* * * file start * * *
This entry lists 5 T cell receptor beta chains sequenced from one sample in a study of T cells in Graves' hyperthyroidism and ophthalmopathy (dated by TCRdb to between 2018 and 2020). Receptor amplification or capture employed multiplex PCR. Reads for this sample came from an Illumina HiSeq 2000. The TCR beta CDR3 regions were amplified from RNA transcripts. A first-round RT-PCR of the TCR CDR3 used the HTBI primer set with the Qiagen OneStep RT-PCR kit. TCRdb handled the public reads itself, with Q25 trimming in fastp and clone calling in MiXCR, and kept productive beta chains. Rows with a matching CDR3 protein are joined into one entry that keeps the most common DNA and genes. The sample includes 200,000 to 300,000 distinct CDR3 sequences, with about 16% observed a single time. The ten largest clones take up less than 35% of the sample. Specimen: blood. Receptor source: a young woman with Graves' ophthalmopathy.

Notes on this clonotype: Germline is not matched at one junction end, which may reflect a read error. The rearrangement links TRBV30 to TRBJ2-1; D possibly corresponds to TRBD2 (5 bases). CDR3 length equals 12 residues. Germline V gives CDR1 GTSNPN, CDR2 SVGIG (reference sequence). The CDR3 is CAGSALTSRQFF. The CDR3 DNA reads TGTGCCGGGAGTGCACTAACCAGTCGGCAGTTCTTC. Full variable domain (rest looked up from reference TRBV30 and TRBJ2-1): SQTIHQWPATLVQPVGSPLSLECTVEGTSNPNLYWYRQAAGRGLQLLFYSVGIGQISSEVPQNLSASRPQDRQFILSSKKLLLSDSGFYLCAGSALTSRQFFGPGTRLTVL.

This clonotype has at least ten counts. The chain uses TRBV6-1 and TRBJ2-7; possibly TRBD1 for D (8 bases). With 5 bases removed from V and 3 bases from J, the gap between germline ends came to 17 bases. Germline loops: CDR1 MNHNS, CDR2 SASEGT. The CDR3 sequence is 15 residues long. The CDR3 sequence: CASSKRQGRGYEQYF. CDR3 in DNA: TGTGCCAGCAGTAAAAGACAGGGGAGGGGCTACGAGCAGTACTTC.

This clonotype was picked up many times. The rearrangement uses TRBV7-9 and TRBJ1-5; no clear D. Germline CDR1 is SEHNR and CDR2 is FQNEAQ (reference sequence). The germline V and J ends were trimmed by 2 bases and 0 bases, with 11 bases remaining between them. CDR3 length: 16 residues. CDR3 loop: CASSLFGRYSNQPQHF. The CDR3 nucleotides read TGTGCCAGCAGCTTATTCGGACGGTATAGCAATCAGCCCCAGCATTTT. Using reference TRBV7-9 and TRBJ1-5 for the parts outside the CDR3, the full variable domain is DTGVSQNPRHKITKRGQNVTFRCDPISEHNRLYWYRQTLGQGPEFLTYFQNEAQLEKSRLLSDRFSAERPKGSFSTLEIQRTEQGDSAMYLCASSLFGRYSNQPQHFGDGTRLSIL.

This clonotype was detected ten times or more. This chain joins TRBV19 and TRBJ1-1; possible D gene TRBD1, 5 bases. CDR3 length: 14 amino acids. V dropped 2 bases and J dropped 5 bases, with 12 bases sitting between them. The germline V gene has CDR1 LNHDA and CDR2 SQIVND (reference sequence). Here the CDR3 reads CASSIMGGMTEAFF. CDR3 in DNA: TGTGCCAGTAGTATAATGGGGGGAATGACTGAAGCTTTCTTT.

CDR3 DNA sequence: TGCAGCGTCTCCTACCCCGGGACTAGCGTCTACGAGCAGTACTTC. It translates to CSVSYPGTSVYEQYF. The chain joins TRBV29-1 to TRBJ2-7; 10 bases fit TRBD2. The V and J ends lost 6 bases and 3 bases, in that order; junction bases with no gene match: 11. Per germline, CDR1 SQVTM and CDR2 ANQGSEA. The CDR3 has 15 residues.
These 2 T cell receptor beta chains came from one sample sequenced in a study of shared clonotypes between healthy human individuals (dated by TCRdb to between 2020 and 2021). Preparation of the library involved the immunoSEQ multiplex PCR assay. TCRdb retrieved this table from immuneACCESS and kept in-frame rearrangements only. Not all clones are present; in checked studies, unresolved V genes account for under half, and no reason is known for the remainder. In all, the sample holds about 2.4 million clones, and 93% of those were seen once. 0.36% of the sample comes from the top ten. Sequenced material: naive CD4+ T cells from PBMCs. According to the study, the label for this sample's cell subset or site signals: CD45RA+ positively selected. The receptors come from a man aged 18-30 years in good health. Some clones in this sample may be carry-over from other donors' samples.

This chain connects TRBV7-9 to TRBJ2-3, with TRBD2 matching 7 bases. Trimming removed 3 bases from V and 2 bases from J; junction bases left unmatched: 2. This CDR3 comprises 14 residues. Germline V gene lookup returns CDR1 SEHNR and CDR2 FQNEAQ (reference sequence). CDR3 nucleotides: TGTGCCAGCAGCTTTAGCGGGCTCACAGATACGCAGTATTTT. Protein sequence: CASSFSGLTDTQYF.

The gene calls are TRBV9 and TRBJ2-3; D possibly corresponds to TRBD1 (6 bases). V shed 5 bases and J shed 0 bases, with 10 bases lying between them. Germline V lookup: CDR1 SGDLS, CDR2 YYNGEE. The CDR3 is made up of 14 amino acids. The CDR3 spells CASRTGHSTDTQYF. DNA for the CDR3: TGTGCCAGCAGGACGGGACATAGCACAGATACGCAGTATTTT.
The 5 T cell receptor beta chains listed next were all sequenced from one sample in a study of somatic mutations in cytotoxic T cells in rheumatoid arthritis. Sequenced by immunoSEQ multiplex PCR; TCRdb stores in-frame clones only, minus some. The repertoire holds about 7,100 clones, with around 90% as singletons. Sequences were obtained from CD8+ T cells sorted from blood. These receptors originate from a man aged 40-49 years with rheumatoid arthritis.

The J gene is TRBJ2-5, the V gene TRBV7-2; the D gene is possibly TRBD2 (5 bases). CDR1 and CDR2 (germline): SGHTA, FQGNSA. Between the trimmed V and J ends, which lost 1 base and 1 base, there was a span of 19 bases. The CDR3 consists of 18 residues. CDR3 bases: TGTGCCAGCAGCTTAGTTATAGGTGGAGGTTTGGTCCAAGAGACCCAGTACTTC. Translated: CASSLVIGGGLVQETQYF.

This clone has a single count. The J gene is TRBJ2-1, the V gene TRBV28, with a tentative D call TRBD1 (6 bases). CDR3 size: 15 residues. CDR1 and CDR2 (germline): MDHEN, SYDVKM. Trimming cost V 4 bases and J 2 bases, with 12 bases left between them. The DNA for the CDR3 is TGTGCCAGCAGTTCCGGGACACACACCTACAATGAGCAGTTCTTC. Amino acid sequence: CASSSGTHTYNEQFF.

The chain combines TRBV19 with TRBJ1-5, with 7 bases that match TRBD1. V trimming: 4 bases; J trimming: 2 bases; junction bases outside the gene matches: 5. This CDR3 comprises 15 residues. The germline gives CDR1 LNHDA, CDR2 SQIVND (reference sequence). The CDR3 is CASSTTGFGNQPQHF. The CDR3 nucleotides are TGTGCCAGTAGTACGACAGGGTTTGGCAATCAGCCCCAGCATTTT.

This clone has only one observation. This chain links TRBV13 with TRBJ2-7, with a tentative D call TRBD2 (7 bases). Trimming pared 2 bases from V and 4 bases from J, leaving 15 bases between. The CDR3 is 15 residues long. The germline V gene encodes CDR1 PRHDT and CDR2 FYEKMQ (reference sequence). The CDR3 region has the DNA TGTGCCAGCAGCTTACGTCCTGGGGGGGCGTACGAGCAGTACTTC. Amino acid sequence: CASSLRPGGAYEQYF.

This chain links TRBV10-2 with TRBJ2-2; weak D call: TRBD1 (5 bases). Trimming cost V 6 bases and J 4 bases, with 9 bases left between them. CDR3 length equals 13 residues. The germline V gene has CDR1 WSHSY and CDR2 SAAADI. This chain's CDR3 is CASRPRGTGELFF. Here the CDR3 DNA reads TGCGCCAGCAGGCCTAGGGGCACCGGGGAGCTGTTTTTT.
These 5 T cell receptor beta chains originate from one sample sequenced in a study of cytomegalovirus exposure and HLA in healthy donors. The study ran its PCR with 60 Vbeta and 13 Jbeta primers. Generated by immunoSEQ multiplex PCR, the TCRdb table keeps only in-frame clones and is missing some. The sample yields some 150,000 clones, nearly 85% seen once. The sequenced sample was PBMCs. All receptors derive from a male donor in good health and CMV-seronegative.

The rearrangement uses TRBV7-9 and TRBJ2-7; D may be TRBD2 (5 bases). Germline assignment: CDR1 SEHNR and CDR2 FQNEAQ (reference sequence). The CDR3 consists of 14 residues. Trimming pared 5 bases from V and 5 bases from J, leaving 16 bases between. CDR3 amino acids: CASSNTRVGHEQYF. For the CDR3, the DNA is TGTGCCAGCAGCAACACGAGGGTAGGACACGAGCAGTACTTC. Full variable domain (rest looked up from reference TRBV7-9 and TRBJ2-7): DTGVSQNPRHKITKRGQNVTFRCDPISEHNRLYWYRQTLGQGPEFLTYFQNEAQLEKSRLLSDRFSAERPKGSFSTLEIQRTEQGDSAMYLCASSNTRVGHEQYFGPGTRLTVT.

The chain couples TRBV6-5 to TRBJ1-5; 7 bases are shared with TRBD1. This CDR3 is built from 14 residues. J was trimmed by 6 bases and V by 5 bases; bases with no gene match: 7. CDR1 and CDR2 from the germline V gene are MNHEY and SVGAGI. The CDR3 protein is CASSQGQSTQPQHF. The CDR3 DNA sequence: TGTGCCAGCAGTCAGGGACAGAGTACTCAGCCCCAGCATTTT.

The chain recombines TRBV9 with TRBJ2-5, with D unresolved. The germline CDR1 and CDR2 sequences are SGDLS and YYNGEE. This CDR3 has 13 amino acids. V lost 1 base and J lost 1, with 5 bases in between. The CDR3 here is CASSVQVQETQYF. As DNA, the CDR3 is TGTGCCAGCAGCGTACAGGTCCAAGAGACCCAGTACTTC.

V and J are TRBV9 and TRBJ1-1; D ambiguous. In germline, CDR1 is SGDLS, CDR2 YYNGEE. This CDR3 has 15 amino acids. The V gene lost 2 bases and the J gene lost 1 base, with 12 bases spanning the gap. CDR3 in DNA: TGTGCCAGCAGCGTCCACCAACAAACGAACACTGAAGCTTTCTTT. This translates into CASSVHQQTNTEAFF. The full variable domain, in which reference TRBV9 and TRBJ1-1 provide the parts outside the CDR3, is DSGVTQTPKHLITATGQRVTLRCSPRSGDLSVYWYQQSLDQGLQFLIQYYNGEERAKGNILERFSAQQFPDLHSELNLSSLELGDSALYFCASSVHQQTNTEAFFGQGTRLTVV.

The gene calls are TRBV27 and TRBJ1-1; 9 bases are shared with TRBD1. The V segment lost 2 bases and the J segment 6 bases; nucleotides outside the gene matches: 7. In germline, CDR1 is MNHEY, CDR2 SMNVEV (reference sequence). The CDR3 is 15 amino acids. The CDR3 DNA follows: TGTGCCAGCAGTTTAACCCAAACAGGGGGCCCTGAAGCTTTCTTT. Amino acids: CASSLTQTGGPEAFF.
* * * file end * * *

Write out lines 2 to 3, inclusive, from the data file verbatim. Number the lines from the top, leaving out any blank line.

Notes on this clonotype: Germline is not matched at one junction end, which may reflect a read error. The rearrangement links TRBV30 to TRBJ2-1; D possibly corresponds to TRBD2 (5 bases). CDR3 length equals 12 residues. Germline V gives CDR1 GTSNPN, CDR2 SVGIG (reference sequence). The CDR3 is CAGSALTSRQFF. The CDR3 DNA reads TGTGCCGGGAGTGCACTAACCAGTCGGCAGTTCTTC. Full variable domain (rest looked up from reference TRBV30 and TRBJ2-1): SQTIHQWPATLVQPVGSPLSLECTVEGTSNPNLYWYRQAAGRGLQLLFYSVGIGQISSEVPQNLSASRPQDRQFILSSKKLLLSDSGFYLCAGSALTSRQFFGPGTRLTVL.

This clonotype has at least ten counts. The chain uses TRBV6-1 and TRBJ2-7; possibly TRBD1 for D (8 bases). With 5 bases removed from V and 3 bases from J, the gap between germline ends came to 17 bases. Germline loops: CDR1 MNHNS, CDR2 SASEGT. The CDR3 sequence is 15 residues long. The CDR3 sequence: CASSKRQGRGYEQYF. CDR3 in DNA: TGTGCCAGCAGTAAAAGACAGGGGAGGGGCTACGAGCAGTACTTC.